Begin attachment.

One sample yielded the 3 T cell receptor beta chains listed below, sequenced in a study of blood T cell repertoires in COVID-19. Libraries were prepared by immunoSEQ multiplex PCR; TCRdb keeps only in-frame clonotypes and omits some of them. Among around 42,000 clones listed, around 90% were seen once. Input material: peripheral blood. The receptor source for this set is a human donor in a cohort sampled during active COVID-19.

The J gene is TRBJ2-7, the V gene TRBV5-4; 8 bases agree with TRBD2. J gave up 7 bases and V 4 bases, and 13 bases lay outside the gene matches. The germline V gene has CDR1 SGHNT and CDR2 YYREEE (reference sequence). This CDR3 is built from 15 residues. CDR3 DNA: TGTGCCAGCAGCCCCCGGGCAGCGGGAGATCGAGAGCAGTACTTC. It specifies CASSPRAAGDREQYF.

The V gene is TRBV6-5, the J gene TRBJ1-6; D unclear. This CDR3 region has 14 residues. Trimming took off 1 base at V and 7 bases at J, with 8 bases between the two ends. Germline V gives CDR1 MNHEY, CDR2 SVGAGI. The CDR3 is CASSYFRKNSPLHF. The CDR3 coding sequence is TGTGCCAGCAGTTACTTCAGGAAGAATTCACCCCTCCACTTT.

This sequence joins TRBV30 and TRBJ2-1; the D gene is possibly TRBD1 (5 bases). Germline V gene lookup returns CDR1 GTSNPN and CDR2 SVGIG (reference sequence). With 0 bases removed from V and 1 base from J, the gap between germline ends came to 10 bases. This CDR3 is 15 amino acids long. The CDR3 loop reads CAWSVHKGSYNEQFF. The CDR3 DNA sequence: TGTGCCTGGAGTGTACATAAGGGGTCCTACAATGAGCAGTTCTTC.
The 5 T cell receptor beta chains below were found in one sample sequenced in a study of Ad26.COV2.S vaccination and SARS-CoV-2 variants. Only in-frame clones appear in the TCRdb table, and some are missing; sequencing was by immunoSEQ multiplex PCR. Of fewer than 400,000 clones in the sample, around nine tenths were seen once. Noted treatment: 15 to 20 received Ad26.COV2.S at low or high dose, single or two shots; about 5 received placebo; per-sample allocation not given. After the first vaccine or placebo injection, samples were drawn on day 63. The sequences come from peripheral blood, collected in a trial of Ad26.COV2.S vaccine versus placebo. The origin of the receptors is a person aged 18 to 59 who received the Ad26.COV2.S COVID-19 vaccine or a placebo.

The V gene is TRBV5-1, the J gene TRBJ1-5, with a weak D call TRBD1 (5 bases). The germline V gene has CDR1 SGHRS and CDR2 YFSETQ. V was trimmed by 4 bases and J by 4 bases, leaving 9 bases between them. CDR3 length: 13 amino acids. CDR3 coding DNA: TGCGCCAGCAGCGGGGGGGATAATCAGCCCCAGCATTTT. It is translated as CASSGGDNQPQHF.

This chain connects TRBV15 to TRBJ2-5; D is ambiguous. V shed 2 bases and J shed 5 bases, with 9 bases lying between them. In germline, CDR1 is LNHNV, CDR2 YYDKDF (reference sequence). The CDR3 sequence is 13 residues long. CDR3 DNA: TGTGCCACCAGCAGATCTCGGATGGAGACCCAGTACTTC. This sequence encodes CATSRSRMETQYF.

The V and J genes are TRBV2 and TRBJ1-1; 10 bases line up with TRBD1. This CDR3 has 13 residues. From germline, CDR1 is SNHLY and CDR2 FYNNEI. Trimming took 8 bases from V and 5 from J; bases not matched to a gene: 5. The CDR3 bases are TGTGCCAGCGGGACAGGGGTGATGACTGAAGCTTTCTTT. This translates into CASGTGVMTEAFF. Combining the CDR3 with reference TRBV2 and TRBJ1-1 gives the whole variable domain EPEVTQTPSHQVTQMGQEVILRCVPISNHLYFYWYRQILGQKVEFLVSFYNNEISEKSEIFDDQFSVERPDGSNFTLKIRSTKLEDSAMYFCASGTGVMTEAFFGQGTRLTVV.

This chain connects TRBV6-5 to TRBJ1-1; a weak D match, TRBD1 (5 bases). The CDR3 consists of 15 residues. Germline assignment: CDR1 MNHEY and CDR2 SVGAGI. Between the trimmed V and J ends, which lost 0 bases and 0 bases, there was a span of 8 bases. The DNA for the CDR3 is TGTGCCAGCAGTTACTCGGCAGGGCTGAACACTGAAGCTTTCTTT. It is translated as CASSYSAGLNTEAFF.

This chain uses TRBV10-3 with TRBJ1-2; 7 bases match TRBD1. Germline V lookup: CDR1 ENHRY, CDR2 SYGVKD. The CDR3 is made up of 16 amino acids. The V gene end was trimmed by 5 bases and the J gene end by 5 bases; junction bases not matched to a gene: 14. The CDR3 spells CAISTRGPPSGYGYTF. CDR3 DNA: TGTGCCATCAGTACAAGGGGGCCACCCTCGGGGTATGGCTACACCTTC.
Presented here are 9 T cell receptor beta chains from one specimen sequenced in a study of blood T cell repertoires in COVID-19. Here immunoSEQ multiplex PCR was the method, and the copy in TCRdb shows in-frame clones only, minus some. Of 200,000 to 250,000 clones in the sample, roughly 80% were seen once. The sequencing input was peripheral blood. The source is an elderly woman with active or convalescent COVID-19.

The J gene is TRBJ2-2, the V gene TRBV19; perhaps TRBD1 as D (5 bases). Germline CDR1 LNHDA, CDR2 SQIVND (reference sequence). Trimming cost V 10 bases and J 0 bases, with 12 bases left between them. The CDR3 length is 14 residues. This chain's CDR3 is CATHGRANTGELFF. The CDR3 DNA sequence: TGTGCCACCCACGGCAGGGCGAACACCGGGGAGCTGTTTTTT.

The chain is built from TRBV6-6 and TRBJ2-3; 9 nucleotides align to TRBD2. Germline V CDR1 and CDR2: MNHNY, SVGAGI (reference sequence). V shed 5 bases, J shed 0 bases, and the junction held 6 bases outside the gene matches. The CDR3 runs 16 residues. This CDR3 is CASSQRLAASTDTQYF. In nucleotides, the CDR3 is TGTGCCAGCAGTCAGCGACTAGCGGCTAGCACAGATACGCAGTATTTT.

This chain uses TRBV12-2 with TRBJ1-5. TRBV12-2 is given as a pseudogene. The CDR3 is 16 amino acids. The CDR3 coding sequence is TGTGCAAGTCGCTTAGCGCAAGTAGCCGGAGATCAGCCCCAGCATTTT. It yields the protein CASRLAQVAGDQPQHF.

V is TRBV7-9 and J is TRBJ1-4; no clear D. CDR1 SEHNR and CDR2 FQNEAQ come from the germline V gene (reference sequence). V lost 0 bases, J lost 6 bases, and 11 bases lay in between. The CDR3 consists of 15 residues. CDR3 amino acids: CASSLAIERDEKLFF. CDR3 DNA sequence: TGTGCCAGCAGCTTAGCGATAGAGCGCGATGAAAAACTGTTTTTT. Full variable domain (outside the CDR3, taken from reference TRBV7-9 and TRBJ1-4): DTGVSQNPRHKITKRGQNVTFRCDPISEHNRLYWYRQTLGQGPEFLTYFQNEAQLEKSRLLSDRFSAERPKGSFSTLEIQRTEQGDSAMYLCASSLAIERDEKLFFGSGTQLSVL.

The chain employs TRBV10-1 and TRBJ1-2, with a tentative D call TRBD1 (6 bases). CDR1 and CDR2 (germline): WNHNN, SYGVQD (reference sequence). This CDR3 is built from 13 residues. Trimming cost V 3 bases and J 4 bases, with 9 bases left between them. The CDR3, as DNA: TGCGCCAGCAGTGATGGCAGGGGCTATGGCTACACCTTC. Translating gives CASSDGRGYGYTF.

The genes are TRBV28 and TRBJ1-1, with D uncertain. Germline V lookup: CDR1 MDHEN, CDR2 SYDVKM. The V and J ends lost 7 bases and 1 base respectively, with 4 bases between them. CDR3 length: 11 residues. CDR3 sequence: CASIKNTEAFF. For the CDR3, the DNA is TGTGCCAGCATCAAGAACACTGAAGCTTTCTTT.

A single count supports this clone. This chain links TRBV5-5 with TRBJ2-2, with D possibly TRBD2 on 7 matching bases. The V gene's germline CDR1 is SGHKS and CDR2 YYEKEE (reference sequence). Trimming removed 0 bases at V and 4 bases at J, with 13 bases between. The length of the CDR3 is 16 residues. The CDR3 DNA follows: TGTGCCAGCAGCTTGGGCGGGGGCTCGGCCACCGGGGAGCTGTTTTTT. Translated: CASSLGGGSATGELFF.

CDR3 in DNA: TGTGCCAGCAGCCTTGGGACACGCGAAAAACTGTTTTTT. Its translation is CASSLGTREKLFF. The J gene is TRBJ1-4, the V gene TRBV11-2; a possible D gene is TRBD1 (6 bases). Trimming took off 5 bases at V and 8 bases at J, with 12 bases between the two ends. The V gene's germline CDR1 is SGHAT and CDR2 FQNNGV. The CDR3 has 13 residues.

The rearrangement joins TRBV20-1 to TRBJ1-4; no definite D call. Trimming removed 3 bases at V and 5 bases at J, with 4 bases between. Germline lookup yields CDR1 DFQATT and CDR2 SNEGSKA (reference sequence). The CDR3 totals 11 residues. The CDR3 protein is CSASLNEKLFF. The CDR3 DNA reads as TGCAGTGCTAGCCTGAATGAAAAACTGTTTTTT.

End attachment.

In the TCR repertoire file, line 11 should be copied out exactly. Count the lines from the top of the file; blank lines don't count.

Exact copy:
Presented here are 9 T cell receptor beta chains from one specimen sequenced in a study of blood T cell repertoires in COVID-19. Here immunoSEQ multiplex PCR was the method, and the copy in TCRdb shows in-frame clones only, minus some. Of 200,000 to 250,000 clones in the sample, roughly 80% were seen once. The sequencing input was peripheral blood. The source is an elderly woman with active or convalescent COVID-19.